January 25, 2021
Given the change of course that has happened in the world, we wanted to provide expert opinions on what aspiring graduates can do to start off their careers in an uncertain economic climate. We wanted to know what skills will be more important, where the economy is doing relatively well, and if there will be any lasting effects on the job market.
Companies are looking for candidates that can handle the new responsibilities of the job market. Recent graduates actually have an advantage because they are comfortable using newer technologies and have been communicating virtually their whole lives. They can take what they've learned and apply it immediately.
We spoke to professors and experts from several universities and companies to get their opinions on where the job market for recent graduates is heading, as well as how young graduates entering the industry can be adequately prepared. Here are their thoughts.
Illinois State University
Department of Technology
Randy Jacobs: I think the answer for Construction Management, for the short term; recent graduates need to be diligent in their effort in finding employment. They must remain in contact with companies constantly to prompt an impression how companies foresee the amount of work they will have in the next 8-10 months. I believe we will know within that time period how the economy stabilizes.
My only proof: I teach the Capstone Course, with senior students, in our program at Illinois State. In semesters prior to SP20, over 50% of the senior students would have accepted employment; in previous semesters as many as 90% of seniors had accepted offers prior to graduation. Often students have accepted a job offer from a company they had a previous internship. Internships are very important to a graduate of our program; they learn the qualities they have in relationship to job experiences offered by the internship.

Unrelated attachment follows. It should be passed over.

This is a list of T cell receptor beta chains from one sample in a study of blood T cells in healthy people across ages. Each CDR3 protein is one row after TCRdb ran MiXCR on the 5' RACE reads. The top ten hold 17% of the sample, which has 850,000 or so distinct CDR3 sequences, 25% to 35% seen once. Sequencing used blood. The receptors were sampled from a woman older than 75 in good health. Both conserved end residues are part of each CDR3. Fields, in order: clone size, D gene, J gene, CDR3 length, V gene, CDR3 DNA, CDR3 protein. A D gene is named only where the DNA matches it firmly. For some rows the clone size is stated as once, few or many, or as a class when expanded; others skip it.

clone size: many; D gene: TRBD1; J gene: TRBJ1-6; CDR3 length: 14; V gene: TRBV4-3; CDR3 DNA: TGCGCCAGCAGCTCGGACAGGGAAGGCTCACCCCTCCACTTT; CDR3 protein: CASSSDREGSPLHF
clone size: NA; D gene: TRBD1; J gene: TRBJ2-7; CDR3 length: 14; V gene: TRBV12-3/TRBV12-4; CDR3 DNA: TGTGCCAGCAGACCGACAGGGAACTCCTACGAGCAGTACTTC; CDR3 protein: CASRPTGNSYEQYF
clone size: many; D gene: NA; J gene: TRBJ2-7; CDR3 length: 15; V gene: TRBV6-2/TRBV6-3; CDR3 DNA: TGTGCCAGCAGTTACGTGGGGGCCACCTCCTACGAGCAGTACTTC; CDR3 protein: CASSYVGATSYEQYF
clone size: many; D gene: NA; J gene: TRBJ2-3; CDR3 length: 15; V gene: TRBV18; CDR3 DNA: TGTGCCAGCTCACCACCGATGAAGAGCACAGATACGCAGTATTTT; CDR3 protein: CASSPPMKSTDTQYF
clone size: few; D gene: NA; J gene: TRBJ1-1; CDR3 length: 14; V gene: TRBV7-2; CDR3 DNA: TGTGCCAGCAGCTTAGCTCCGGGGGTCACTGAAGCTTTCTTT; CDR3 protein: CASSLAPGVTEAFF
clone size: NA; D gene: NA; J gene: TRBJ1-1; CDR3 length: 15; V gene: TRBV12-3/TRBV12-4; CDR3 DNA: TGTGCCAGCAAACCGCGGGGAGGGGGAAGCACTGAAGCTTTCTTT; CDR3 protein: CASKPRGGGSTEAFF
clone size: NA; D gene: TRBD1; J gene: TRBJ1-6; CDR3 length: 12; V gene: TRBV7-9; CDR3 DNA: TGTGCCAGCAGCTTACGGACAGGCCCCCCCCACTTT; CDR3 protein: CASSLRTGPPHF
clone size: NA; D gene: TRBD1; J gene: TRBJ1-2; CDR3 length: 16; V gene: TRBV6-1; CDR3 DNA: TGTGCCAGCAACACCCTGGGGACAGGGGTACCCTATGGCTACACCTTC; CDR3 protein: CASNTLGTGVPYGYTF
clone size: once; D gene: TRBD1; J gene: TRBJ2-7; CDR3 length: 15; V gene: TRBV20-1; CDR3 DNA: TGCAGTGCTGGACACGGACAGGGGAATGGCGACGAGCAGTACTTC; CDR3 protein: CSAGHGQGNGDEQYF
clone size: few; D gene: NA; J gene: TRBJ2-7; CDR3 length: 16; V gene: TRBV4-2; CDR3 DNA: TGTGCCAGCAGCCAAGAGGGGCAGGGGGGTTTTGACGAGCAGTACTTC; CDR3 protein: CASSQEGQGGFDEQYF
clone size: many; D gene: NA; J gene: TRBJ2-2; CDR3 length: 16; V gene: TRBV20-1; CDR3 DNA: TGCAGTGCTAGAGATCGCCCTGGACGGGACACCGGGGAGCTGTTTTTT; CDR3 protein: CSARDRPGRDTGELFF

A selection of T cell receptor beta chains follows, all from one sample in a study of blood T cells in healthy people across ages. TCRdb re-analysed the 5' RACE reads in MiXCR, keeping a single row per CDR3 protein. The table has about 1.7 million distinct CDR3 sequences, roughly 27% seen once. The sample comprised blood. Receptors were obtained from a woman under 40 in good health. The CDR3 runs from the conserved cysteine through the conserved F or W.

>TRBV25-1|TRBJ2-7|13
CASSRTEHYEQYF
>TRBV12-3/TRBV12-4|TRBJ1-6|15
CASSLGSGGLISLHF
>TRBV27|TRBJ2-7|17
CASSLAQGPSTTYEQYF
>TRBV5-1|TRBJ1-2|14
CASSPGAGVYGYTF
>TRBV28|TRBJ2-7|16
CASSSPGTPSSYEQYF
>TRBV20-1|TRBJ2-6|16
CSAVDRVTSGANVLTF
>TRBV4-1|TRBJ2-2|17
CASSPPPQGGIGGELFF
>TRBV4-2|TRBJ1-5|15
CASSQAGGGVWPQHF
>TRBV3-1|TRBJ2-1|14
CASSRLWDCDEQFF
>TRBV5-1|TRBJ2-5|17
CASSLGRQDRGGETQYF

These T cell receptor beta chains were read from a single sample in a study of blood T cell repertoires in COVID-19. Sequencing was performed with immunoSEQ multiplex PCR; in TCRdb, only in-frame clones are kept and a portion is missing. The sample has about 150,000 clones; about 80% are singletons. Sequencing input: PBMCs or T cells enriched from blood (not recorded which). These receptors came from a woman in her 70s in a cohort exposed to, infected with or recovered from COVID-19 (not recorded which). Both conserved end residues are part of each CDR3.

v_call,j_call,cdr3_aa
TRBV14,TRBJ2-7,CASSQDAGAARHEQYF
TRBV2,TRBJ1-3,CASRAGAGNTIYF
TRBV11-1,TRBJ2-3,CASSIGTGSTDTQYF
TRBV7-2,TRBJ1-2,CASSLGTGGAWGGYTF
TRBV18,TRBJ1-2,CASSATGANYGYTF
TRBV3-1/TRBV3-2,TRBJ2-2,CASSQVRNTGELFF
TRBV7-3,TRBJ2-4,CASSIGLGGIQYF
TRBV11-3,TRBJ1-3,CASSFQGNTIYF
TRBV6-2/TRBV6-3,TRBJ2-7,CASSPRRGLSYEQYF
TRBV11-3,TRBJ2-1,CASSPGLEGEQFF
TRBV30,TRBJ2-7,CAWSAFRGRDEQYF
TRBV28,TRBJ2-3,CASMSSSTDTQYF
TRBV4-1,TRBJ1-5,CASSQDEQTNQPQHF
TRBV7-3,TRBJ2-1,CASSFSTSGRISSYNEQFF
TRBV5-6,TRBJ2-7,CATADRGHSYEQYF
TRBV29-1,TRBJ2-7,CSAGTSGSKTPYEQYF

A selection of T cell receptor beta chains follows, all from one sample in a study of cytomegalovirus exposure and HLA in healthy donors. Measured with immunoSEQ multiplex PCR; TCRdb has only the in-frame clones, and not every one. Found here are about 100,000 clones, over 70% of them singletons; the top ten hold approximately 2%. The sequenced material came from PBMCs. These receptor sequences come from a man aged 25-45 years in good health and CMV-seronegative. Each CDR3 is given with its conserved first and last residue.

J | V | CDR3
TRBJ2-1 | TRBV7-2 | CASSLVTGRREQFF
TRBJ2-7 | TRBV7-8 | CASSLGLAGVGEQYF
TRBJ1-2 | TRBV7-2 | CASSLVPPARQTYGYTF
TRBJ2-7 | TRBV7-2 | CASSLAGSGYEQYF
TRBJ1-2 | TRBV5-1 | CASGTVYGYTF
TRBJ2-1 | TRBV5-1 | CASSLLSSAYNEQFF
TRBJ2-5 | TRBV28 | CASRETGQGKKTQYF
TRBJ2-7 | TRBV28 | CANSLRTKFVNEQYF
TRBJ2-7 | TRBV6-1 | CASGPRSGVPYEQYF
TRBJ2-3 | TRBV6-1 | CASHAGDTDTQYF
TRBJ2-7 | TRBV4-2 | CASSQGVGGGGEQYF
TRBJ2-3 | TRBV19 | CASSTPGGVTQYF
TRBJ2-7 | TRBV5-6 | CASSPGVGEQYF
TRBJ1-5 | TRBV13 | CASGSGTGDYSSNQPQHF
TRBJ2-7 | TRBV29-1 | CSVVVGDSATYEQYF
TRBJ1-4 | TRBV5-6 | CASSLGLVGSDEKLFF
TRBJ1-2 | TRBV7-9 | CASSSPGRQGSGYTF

At the beginning of the SP21 semester less than 40% of senior students had accepted job offers.
Randy Jacobs: Many of the skill sets will remain the same: problem solving, communication and leadership. CM graduates are accustomed to being mobile moving from job to job and working at off-site locations. But some of those skill sets will be put to the test as the need for more "digital presence" is required of companies and construction projects.
Randy Jacobs: I see a lot of resumes, but I am no expert in this area. I think for our CM majors it is no different than most college majors. Employers want to see experiences on a resume that show growth, involvement and an investment in their academic choice.
If a student shows advancement and learning in an internship from one summer to the next, I think that is important. If a student has worked through college and maintained a solid GPA or has been involved in college student organizations in some manner is key. The Construction Management student organization at our university is strong and has developed many opportunities for students to volunteer in the community.
If all these experiences show up on a resume: commitment to academics, student/community involvement and evidence of a strong work ethic; that is a student our employers should be interested in.